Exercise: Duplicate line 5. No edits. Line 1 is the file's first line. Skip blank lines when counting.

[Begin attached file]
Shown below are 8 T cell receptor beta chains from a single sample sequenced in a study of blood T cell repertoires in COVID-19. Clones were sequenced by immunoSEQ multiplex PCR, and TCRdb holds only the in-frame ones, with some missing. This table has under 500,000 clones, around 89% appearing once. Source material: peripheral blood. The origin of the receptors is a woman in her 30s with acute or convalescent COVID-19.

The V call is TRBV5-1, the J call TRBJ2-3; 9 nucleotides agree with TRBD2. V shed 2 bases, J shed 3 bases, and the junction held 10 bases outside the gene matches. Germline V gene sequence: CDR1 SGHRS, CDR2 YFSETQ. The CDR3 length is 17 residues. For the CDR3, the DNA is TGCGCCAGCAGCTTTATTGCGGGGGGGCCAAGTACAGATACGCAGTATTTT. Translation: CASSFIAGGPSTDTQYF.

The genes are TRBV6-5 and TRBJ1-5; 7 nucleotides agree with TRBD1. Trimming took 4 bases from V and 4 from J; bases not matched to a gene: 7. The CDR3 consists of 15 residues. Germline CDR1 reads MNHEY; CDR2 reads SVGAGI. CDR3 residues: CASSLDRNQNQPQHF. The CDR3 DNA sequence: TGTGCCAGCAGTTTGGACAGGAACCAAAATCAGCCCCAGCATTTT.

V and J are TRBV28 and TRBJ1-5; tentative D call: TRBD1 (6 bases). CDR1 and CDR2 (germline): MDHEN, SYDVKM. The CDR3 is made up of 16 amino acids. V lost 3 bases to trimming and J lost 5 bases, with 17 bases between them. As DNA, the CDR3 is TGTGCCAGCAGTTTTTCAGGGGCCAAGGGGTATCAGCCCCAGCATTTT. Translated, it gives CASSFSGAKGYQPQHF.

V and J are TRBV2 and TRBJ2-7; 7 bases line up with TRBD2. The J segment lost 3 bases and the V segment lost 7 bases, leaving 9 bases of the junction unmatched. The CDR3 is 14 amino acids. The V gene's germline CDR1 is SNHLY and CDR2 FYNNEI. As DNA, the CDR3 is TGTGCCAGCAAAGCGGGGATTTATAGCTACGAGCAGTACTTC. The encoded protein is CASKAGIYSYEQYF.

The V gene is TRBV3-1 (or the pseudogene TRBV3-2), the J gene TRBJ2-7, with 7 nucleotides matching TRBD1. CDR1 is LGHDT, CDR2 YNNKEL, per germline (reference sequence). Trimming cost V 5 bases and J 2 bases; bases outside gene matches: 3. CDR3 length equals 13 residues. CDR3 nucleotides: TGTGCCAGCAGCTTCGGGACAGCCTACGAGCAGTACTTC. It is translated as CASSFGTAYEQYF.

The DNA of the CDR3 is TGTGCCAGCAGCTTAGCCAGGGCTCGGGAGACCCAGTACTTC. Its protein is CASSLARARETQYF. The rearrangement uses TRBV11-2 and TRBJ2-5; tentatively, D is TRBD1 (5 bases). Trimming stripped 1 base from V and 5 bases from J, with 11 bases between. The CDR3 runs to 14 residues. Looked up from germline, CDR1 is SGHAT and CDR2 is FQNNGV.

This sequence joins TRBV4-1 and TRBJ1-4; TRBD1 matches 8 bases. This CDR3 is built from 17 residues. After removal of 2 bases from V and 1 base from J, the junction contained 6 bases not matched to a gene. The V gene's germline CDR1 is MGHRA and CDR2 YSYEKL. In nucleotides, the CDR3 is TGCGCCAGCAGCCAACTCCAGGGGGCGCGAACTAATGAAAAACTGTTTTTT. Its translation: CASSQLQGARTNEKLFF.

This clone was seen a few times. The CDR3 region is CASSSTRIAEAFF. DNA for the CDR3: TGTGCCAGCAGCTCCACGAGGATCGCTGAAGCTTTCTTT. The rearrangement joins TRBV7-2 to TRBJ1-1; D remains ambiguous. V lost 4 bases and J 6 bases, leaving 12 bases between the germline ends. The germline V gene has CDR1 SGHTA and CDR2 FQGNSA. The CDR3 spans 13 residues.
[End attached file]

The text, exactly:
V and J are TRBV2 and TRBJ2-7; 7 bases line up with TRBD2. The J segment lost 3 bases and the V segment lost 7 bases, leaving 9 bases of the junction unmatched. The CDR3 is 14 amino acids. The V gene's germline CDR1 is SNHLY and CDR2 FYNNEI. As DNA, the CDR3 is TGTGCCAGCAAAGCGGGGATTTATAGCTACGAGCAGTACTTC. The encoded protein is CASKAGIYSYEQYF.